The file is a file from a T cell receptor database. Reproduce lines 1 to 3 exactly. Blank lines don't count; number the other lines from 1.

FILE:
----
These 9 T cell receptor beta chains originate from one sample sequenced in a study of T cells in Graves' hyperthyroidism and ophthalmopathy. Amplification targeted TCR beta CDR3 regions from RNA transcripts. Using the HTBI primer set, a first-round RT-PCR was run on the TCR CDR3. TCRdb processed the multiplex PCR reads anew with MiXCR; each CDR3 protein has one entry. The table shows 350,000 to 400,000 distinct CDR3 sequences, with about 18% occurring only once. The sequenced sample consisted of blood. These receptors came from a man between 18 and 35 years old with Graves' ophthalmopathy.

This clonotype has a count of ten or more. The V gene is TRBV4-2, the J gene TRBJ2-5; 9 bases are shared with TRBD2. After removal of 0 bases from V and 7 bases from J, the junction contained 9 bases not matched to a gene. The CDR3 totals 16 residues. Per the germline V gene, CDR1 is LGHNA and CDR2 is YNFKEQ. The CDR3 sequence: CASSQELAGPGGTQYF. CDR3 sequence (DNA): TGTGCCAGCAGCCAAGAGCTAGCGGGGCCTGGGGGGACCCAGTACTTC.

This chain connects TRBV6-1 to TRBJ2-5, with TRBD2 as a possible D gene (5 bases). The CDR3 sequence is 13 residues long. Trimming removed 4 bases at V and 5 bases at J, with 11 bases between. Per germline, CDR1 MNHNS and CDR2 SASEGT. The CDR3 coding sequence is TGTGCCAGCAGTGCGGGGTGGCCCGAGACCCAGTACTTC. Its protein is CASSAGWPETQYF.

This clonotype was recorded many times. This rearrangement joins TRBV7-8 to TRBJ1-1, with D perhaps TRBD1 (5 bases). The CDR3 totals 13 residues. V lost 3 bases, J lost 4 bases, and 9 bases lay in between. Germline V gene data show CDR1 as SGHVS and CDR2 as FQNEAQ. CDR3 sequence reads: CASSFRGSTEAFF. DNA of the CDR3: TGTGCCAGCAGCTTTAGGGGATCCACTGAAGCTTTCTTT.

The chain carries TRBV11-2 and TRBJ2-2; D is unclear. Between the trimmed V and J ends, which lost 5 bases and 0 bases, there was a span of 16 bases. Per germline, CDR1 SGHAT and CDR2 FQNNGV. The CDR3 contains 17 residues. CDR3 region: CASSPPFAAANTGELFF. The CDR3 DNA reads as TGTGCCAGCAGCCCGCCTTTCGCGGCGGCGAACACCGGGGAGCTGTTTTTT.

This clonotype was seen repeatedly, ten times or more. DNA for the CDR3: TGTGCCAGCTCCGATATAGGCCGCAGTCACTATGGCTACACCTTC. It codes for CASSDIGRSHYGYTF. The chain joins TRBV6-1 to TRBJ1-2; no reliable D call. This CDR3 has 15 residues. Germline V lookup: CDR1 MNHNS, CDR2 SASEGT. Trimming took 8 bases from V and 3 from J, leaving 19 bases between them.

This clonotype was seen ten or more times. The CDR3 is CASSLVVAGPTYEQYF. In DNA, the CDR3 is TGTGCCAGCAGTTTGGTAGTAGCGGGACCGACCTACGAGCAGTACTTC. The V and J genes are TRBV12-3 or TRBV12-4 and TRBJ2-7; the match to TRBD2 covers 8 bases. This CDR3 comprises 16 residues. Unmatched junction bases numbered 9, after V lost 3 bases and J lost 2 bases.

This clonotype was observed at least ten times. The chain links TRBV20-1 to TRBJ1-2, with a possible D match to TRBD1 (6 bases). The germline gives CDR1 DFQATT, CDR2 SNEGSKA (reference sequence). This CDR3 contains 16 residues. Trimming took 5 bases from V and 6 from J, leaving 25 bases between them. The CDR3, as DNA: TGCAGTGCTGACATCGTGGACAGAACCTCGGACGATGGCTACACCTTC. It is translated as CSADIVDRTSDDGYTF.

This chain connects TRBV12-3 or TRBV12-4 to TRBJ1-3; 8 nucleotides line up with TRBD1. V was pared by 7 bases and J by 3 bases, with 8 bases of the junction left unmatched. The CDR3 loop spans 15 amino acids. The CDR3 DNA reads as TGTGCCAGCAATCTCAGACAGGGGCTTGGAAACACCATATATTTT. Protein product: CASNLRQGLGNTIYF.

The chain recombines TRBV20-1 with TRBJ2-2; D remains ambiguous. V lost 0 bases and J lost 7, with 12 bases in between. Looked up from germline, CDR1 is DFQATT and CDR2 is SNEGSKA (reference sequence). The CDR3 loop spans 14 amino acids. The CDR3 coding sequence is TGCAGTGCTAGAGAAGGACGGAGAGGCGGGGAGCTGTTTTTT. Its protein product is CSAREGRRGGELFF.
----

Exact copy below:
These 9 T cell receptor beta chains originate from one sample sequenced in a study of T cells in Graves' hyperthyroidism and ophthalmopathy. Amplification targeted TCR beta CDR3 regions from RNA transcripts. Using the HTBI primer set, a first-round RT-PCR was run on the TCR CDR3. TCRdb processed the multiplex PCR reads anew with MiXCR; each CDR3 protein has one entry. The table shows 350,000 to 400,000 distinct CDR3 sequences, with about 18% occurring only once. The sequenced sample consisted of blood. These receptors came from a man between 18 and 35 years old with Graves' ophthalmopathy.

This clonotype has a count of ten or more. The V gene is TRBV4-2, the J gene TRBJ2-5; 9 bases are shared with TRBD2. After removal of 0 bases from V and 7 bases from J, the junction contained 9 bases not matched to a gene. The CDR3 totals 16 residues. Per the germline V gene, CDR1 is LGHNA and CDR2 is YNFKEQ. The CDR3 sequence: CASSQELAGPGGTQYF. CDR3 sequence (DNA): TGTGCCAGCAGCCAAGAGCTAGCGGGGCCTGGGGGGACCCAGTACTTC.

This chain connects TRBV6-1 to TRBJ2-5, with TRBD2 as a possible D gene (5 bases). The CDR3 sequence is 13 residues long. Trimming removed 4 bases at V and 5 bases at J, with 11 bases between. Per germline, CDR1 MNHNS and CDR2 SASEGT. The CDR3 coding sequence is TGTGCCAGCAGTGCGGGGTGGCCCGAGACCCAGTACTTC. Its protein is CASSAGWPETQYF.